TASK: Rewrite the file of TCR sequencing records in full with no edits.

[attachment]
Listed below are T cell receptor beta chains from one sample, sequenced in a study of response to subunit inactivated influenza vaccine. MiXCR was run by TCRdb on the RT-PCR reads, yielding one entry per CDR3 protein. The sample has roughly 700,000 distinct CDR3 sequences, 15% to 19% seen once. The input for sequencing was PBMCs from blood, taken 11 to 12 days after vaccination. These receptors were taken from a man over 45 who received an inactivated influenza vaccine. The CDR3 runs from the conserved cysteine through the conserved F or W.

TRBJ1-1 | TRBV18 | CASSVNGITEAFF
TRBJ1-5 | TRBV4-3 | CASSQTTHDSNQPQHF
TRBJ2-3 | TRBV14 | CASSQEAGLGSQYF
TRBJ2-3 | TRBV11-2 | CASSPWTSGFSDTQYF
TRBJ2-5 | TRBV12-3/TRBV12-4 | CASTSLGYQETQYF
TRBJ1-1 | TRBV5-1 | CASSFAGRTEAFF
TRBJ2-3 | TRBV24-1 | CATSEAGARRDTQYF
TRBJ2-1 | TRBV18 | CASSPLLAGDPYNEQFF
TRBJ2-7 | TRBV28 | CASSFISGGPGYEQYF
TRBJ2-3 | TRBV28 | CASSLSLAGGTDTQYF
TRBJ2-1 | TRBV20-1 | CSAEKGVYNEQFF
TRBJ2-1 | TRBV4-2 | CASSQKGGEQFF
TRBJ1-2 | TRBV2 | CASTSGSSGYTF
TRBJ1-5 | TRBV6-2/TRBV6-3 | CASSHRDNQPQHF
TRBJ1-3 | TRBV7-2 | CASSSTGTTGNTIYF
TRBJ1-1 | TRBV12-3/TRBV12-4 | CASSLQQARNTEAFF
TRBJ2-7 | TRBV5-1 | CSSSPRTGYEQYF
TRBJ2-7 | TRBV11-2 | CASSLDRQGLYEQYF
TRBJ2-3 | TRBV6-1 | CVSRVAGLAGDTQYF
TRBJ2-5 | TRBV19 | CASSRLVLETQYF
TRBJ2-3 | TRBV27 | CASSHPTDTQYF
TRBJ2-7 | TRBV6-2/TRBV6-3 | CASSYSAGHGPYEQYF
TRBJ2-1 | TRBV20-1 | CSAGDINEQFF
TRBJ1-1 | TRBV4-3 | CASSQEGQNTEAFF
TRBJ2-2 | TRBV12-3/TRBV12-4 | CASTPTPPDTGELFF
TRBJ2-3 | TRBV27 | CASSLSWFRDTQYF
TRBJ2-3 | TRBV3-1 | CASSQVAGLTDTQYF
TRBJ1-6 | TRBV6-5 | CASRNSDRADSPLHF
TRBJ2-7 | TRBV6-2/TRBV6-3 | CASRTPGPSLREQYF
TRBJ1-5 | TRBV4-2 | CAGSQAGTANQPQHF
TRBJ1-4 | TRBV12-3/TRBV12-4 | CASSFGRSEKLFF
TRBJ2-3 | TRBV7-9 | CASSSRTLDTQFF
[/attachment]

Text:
Listed below are T cell receptor beta chains from one sample, sequenced in a study of response to subunit inactivated influenza vaccine. MiXCR was run by TCRdb on the RT-PCR reads, yielding one entry per CDR3 protein. The sample has roughly 700,000 distinct CDR3 sequences, 15% to 19% seen once. The input for sequencing was PBMCs from blood, taken 11 to 12 days after vaccination. These receptors were taken from a man over 45 who received an inactivated influenza vaccine. The CDR3 runs from the conserved cysteine through the conserved F or W.

TRBJ1-1 | TRBV18 | CASSVNGITEAFF
TRBJ1-5 | TRBV4-3 | CASSQTTHDSNQPQHF
TRBJ2-3 | TRBV14 | CASSQEAGLGSQYF
TRBJ2-3 | TRBV11-2 | CASSPWTSGFSDTQYF
TRBJ2-5 | TRBV12-3/TRBV12-4 | CASTSLGYQETQYF
TRBJ1-1 | TRBV5-1 | CASSFAGRTEAFF
TRBJ2-3 | TRBV24-1 | CATSEAGARRDTQYF
TRBJ2-1 | TRBV18 | CASSPLLAGDPYNEQFF
TRBJ2-7 | TRBV28 | CASSFISGGPGYEQYF
TRBJ2-3 | TRBV28 | CASSLSLAGGTDTQYF
TRBJ2-1 | TRBV20-1 | CSAEKGVYNEQFF
TRBJ2-1 | TRBV4-2 | CASSQKGGEQFF
TRBJ1-2 | TRBV2 | CASTSGSSGYTF
TRBJ1-5 | TRBV6-2/TRBV6-3 | CASSHRDNQPQHF
TRBJ1-3 | TRBV7-2 | CASSSTGTTGNTIYF
TRBJ1-1 | TRBV12-3/TRBV12-4 | CASSLQQARNTEAFF
TRBJ2-7 | TRBV5-1 | CSSSPRTGYEQYF
TRBJ2-7 | TRBV11-2 | CASSLDRQGLYEQYF
TRBJ2-3 | TRBV6-1 | CVSRVAGLAGDTQYF
TRBJ2-5 | TRBV19 | CASSRLVLETQYF
TRBJ2-3 | TRBV27 | CASSHPTDTQYF
TRBJ2-7 | TRBV6-2/TRBV6-3 | CASSYSAGHGPYEQYF
TRBJ2-1 | TRBV20-1 | CSAGDINEQFF
TRBJ1-1 | TRBV4-3 | CASSQEGQNTEAFF
TRBJ2-2 | TRBV12-3/TRBV12-4 | CASTPTPPDTGELFF
TRBJ2-3 | TRBV27 | CASSLSWFRDTQYF
TRBJ2-3 | TRBV3-1 | CASSQVAGLTDTQYF
TRBJ1-6 | TRBV6-5 | CASRNSDRADSPLHF
TRBJ2-7 | TRBV6-2/TRBV6-3 | CASRTPGPSLREQYF
TRBJ1-5 | TRBV4-2 | CAGSQAGTANQPQHF
TRBJ1-4 | TRBV12-3/TRBV12-4 | CASSFGRSEKLFF
TRBJ2-3 | TRBV7-9 | CASSSRTLDTQFF